Few are foolish enough to argue that the war in Afghanistan can be “won.” The administration official on April 13 put it this way: “We’ve long known that military force would not solve Afghanistan’s internal political challenges, would not end Afghanistan’s internal conflict.”
In his speech, Biden recounted traveling to Afghanistan’s Kunar valley in 2008, weeks before being sworn into office as vice president. “What I saw on that trip only reinforced my conviction that only the Afghans have the right and responsibility to lead their country. And that more, and endless, American military force could not create or sustain a durable Afghan government.”
This isn’t to say there are no risks in the U.S. withdrawing from Afghanistan, but that the challenges faced by the United States extend far beyond it. Biden described the terrorist threat as metastasized, becoming more dispersed around the world. Keeping thousands of troops grounded in Afghanistan, Biden argued, simply does not make sense.
“There is a significant risk once the U.S. military and the coalition militaries withdraw,” new CIA Director William Burns told the U.S. Senate Intelligence Committee on Wednesday. But, he added, the United States would retain “a suite of capabilities.”
There exist a range of foreign policy tools in the vast space between military occupation and total abandonment. The Biden administration wants to use those tools.
The administration official on April 13 went on to outline that U.S. is going to remain “deeply engaged” with the Afghan government and remains committed to the Afghan people. To that end, the U.S. will continue to support the diplomatic process and “we will also look to work with other countries using diplomatic, economic, and humanitarian tools to protect the gains made by Afghan women.”
Biden repeated this in his speech, stating that in addition to ongoing support for the peace process, the U.S. would “continue to support Afghan women and girls by maintaining significant humanitarian and development assistance.”
Biden and his administration framed its decision as an effort to “address the global threat picture as it exists today, not as it was two decades ago,” as the administration official put it on April 13.
“We have to focus on the challenges that are in front of us,” Biden said, listing the necessity to “track and disrupt” terrorist networks that spread far beyond Afghanistan; shore up U.S. competitiveness to face “an increasingly assertive” China; work with democratic allies and partners to confront the challenges of emerging technologies; and defeat the present pandemic (and prepare for the next). “We will be much more formidable … if we fight the battles of the next 20 years, not the last 20.”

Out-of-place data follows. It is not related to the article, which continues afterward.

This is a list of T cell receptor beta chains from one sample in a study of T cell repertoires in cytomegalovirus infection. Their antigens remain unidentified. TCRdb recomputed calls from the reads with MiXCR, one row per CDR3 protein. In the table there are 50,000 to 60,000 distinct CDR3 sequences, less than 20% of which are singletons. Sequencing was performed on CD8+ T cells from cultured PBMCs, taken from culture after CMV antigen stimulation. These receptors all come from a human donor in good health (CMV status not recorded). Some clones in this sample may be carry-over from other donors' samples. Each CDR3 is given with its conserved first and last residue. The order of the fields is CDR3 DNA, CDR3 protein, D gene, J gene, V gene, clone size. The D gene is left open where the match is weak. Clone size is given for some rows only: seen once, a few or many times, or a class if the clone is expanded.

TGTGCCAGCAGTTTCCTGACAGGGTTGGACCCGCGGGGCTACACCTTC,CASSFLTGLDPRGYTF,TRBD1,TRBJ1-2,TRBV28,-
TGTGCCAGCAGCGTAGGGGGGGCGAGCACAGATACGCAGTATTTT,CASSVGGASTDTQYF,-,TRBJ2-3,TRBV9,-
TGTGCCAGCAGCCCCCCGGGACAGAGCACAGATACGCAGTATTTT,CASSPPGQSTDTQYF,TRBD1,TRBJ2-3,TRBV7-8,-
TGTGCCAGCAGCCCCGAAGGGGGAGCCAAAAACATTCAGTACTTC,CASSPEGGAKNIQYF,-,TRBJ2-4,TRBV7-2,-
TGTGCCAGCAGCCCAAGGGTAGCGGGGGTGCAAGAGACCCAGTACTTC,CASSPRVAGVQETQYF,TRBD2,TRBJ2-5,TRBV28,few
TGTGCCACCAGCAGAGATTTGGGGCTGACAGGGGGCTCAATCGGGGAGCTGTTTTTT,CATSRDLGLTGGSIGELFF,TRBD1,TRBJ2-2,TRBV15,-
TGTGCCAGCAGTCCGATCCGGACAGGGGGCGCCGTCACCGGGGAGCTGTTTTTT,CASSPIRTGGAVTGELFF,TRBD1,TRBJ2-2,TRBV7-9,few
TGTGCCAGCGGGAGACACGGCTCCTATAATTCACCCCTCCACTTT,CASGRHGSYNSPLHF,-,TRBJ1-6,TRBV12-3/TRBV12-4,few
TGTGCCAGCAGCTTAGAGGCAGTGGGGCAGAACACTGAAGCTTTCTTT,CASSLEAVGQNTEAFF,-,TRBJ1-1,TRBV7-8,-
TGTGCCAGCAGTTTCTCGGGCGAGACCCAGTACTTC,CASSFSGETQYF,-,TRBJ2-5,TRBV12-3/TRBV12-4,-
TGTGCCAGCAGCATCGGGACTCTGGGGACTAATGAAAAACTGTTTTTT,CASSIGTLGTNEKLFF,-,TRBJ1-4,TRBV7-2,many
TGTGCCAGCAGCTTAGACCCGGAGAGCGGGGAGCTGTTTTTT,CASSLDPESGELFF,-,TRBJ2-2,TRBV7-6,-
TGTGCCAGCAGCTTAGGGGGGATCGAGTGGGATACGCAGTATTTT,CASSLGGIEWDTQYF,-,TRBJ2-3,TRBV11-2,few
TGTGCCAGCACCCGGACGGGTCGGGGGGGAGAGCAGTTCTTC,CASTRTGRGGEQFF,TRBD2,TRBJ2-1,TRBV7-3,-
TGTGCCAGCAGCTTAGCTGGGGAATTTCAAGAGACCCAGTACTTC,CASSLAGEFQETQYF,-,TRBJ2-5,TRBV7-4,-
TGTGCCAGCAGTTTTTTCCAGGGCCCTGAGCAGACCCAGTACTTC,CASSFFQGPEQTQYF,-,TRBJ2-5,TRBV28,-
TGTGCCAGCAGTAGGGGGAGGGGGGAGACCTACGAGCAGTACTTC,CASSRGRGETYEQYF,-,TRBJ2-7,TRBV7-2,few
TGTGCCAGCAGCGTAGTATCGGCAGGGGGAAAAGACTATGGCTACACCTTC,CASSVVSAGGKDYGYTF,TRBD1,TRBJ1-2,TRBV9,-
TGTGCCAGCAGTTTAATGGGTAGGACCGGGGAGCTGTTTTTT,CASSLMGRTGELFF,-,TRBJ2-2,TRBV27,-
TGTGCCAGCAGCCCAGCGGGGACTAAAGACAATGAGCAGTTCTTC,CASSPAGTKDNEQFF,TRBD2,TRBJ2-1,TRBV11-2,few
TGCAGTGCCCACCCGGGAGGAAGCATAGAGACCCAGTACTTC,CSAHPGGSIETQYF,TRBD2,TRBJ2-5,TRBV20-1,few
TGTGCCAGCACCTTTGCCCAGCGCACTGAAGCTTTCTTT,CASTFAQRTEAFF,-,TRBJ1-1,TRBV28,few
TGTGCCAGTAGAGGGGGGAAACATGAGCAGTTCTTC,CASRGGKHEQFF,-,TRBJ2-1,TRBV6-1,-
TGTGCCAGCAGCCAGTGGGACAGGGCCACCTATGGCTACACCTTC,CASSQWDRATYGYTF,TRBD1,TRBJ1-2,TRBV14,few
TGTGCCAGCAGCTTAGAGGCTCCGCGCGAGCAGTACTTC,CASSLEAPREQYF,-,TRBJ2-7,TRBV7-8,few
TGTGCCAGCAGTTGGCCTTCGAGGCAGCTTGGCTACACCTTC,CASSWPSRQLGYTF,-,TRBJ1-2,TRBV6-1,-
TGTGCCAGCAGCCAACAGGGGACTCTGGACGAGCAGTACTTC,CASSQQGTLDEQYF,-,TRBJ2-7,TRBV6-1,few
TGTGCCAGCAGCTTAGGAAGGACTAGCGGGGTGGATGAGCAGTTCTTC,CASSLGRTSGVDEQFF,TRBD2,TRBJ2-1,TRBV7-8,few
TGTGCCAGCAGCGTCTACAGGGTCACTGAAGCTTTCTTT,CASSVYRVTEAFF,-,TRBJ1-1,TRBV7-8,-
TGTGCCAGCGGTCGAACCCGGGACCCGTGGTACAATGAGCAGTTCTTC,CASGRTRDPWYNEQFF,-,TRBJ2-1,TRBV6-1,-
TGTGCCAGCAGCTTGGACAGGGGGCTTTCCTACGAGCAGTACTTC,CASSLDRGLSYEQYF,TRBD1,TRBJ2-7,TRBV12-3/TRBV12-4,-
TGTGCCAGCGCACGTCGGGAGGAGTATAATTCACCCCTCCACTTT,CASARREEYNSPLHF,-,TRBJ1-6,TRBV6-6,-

On Wednesday, ahead of his speech, Biden called Afghan President Ashraf Ghani. “Afghanistan respects the U.S. decision and we will work with our U.S. partners to ensure a smooth transition,” Ghani said after the call. Other Afghan lawmakers have warned of an impending civil war after the United States withdraws; such concerns are not new.
It’s worth recalling what Sohrab Azad wrote for The Diplomat in November 2020, assessing a core paradox:
If the Biden administration keeps a small presence of troops and the Taliban decide to back out of peace talks, then a diplomatic solution is nearly impossible. If Biden decides to fully withdraw, then a decisive military victory for the Afghan government is nearly impossible.
For the Taliban, they have the resources and infrastructure to continue the war. For the Americans, the spread of COVID-19 at home and rebuilding global alliances will soon become their primary focus. For Afghans, this is a lose-lose situation.
If the war is a lose-lose situation for the Afghans, it is a no-win scenario for the Americans. Biden was set up by circumstances and his predecessors to choose among only bad options and he has decided.
“No one wants to say that we should be in Afghanistan forever. But they insist that now is not the right moment to leave,” Biden commented in his speech. He noted that seven years ago, in 2014, NATO said Afghan security forces would be fully responsible for the country’s security by the end of that year.
“So when will it be the right moment to leave? One more year? Two more years? Ten more years? 10, 20, 30 billion dollars more over the trillions we’ve already spent? Not now. That’s how we got here.”